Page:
BY SABINE LEUTHEUSSER- SCHNARRENBERGER
The year 2020 in review is dominated by the Corona pandemic. The virus has highlighted the importance of striking the right balance between health protection and freedom. But the pandemic has also revealed that more and more governments and state leaders around the world are inciting and fuelling fears amongst citizens to justify rigid restrictions of fundamental freedoms instead of grounding their power in the rule of law and human rights. The democratic promise of equal participation for all is often broken or not even pursued.
In many countries, laws threaten active civil society, and policies that promote the skills of individuals and create opportunities for development are severely restricted. In Hong Kong and Belarus, people protesting peacefully to express their own political opinions and to demand their right to democracy and freedom have become victims of tremendous state violence. Both offline and online, the boundaries between fact and fiction are increasingly blurred. Sophisticated disinformation campaigns make it increasingly difficult to identify the truth and to stand up for it.
Nevertheless, respect for human rights is an international legal and moral obligation of all governments. Only this builds strong democracies and states grounded in the rule of law because their governments treat their people with respect. Covid-19 has taught us that we have to rethink many areas. Not only the pandemic, but also climate change and dealing with disinformation are matters for which we primarily need global answers. Wherever politics fails and self-interest of state leaders is prioritised before the common good, protest movements open up a perspective for development.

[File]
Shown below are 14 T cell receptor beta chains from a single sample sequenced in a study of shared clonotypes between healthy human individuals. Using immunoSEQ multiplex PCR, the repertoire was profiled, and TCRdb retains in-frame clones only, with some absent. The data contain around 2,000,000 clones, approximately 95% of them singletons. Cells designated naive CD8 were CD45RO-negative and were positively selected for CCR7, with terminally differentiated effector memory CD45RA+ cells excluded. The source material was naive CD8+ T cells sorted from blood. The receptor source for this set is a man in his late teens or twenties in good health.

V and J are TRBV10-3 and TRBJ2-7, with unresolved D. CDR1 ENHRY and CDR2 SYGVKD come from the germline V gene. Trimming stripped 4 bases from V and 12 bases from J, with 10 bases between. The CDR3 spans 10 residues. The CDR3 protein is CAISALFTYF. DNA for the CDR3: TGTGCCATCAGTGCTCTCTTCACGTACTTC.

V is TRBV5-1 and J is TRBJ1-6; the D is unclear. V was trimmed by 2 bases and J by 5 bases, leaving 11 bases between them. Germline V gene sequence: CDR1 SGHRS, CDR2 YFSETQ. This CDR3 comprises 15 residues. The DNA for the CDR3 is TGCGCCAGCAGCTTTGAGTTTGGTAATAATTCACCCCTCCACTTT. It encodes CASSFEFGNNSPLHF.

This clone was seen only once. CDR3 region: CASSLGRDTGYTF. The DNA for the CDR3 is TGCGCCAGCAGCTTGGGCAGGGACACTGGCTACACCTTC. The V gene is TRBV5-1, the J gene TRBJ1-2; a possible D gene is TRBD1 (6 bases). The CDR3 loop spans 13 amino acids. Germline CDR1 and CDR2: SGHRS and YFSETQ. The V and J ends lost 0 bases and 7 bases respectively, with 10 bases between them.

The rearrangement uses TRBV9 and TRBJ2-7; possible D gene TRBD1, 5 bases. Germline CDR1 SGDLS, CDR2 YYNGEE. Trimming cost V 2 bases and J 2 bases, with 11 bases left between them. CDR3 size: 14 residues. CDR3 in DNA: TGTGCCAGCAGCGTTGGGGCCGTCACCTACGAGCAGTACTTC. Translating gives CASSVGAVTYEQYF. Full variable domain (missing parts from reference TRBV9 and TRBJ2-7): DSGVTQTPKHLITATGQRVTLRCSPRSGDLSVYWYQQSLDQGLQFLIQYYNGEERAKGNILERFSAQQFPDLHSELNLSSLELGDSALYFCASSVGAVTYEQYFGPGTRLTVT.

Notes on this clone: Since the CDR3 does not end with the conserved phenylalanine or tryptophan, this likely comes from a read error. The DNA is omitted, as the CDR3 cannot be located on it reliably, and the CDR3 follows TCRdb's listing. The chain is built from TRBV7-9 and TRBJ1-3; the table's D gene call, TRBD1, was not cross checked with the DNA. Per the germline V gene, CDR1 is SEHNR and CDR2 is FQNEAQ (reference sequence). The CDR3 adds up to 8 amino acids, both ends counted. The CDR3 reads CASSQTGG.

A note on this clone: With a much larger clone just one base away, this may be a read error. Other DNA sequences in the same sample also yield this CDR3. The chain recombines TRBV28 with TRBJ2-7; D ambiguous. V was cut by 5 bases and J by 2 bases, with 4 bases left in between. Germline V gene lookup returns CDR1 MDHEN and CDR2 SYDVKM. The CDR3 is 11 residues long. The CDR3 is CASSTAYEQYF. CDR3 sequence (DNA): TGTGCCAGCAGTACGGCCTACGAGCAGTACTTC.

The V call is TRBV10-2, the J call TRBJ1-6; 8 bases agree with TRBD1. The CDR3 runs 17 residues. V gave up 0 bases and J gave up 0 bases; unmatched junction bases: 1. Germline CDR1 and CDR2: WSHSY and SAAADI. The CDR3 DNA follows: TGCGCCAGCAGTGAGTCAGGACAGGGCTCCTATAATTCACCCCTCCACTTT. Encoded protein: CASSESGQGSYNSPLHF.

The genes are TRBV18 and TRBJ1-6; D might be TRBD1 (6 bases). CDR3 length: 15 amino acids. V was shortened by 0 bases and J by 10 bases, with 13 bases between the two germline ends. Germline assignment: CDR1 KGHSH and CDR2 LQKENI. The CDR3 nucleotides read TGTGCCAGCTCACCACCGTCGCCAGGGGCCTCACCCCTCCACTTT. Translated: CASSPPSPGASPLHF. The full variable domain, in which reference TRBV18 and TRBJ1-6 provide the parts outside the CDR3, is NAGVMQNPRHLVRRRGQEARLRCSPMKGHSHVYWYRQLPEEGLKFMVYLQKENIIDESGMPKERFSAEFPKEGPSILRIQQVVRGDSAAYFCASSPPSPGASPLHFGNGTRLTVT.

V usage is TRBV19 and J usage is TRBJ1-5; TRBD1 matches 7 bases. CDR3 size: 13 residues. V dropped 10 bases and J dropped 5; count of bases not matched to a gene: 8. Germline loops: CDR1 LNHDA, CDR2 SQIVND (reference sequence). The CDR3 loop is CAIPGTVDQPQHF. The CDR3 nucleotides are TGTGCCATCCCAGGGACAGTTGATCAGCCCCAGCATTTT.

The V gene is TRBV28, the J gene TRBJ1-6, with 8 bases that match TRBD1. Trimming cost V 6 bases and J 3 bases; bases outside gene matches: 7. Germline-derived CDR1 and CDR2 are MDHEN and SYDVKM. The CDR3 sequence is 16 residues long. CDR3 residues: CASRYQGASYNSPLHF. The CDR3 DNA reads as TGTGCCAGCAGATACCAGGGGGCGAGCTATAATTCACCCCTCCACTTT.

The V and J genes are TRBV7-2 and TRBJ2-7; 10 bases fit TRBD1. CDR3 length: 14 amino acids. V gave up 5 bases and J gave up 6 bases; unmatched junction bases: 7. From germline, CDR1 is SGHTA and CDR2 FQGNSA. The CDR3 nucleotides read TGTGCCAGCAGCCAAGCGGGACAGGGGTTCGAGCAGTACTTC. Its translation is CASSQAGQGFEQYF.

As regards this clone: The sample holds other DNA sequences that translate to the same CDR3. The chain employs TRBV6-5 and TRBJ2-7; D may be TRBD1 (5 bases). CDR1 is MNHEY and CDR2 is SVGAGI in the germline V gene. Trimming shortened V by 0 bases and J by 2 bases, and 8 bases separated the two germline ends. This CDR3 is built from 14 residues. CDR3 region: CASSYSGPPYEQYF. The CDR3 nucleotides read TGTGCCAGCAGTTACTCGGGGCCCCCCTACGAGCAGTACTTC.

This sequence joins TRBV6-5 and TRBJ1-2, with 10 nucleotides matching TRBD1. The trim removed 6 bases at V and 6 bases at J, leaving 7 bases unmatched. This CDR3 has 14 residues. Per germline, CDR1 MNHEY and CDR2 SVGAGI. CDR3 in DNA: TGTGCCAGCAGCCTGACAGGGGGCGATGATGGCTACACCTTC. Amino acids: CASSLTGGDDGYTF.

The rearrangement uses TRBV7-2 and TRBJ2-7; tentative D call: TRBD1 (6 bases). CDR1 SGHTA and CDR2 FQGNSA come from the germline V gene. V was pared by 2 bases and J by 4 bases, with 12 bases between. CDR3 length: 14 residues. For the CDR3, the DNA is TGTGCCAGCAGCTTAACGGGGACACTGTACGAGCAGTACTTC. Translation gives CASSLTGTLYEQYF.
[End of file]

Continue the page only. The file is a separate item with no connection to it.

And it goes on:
Supporting and promoting democratic development is the objective of the Friedrich Naumann Foundation for Freedom, whose main focuses are the rule of law, human rights, political education and liberal democracy. If the interests of individuals and the preservation of power continue to dominate political decisions, everyone’s freedom is at stake. Liberal democracy can only exist if the freedom and equality of every individual is realized equally.
Rule of law and democracy arise from people's urge for justice, equality and freedom and their need to be heard. In its human rights work, the Friedrich Naumann Foundation for Freedom through its project partners across 60 countries promotes, guides and strengthens non-governmental organizations, policy-makers and human rights activists. Our main theme this year is the fight against disinformation and false news so that citizens can form their own views based on facts and free of manipulation.
“Human rights are the only universal language,” says Abdel-Rahman Zbibh, the winner of this year's Raif Badawi Award, explaining what has motivated his human rights and journalist work in the Yemen, which continues to be at war. This report makes an important contribution to the understanding that the commitment to human rights is more crucial than ever in times of dwindling global freedoms.
I hope you will enjoy reading it.
Deputy Chair of the Management Board of the Friedrich Naumann Foundation for Freedom and former German Minister of Justice